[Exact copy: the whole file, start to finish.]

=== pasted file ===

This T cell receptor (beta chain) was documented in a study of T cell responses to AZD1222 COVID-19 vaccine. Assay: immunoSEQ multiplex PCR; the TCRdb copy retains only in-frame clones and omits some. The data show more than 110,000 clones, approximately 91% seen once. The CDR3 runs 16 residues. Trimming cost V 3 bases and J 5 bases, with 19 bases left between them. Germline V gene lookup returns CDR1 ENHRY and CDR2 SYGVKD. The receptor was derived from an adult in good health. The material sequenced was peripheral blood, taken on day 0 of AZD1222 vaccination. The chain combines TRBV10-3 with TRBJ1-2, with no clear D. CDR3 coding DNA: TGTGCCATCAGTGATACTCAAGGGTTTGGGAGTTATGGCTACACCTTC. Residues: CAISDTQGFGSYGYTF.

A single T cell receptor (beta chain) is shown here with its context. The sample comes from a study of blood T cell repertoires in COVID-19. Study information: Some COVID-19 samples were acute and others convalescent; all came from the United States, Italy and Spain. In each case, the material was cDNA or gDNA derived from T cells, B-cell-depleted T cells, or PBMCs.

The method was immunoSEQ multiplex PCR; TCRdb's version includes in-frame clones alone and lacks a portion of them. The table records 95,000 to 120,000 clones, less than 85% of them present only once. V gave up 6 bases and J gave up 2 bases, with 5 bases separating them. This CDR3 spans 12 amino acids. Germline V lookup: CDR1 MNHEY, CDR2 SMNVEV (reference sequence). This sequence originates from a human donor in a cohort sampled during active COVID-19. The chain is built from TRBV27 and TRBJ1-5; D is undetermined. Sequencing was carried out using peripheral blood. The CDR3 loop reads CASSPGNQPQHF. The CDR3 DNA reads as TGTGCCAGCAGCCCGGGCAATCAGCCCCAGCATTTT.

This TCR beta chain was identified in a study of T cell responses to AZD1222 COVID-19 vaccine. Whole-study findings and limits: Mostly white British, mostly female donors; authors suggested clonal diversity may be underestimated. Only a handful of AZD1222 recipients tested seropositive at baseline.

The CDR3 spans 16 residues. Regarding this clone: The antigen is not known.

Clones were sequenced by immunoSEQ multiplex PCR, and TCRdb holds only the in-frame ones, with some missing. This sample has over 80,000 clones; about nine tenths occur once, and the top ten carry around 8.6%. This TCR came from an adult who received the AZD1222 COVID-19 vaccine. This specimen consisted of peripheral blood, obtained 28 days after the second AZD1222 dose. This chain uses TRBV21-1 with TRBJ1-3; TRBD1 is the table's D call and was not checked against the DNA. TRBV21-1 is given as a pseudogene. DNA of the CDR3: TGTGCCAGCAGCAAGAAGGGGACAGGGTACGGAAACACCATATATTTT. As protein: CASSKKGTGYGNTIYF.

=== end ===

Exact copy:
This T cell receptor (beta chain) was documented in a study of T cell responses to AZD1222 COVID-19 vaccine. Assay: immunoSEQ multiplex PCR; the TCRdb copy retains only in-frame clones and omits some. The data show more than 110,000 clones, approximately 91% seen once. The CDR3 runs 16 residues. Trimming cost V 3 bases and J 5 bases, with 19 bases left between them. Germline V gene lookup returns CDR1 ENHRY and CDR2 SYGVKD. The receptor was derived from an adult in good health. The material sequenced was peripheral blood, taken on day 0 of AZD1222 vaccination. The chain combines TRBV10-3 with TRBJ1-2, with no clear D. CDR3 coding DNA: TGTGCCATCAGTGATACTCAAGGGTTTGGGAGTTATGGCTACACCTTC. Residues: CAISDTQGFGSYGYTF.

A single T cell receptor (beta chain) is shown here with its context. The sample comes from a study of blood T cell repertoires in COVID-19. Study information: Some COVID-19 samples were acute and others convalescent; all came from the United States, Italy and Spain. In each case, the material was cDNA or gDNA derived from T cells, B-cell-depleted T cells, or PBMCs.

The method was immunoSEQ multiplex PCR; TCRdb's version includes in-frame clones alone and lacks a portion of them. The table records 95,000 to 120,000 clones, less than 85% of them present only once. V gave up 6 bases and J gave up 2 bases, with 5 bases separating them. This CDR3 spans 12 amino acids. Germline V lookup: CDR1 MNHEY, CDR2 SMNVEV (reference sequence). This sequence originates from a human donor in a cohort sampled during active COVID-19. The chain is built from TRBV27 and TRBJ1-5; D is undetermined. Sequencing was carried out using peripheral blood. The CDR3 loop reads CASSPGNQPQHF. The CDR3 DNA reads as TGTGCCAGCAGCCCGGGCAATCAGCCCCAGCATTTT.

This TCR beta chain was identified in a study of T cell responses to AZD1222 COVID-19 vaccine. Whole-study findings and limits: Mostly white British, mostly female donors; authors suggested clonal diversity may be underestimated. Only a handful of AZD1222 recipients tested seropositive at baseline.

The CDR3 spans 16 residues. Regarding this clone: The antigen is not known.

Clones were sequenced by immunoSEQ multiplex PCR, and TCRdb holds only the in-frame ones, with some missing. This sample has over 80,000 clones; about nine tenths occur once, and the top ten carry around 8.6%. This TCR came from an adult who received the AZD1222 COVID-19 vaccine. This specimen consisted of peripheral blood, obtained 28 days after the second AZD1222 dose. This chain uses TRBV21-1 with TRBJ1-3; TRBD1 is the table's D call and was not checked against the DNA. TRBV21-1 is given as a pseudogene. DNA of the CDR3: TGTGCCAGCAGCAAGAAGGGGACAGGGTACGGAAACACCATATATTTT. As protein: CASSKKGTGYGNTIYF.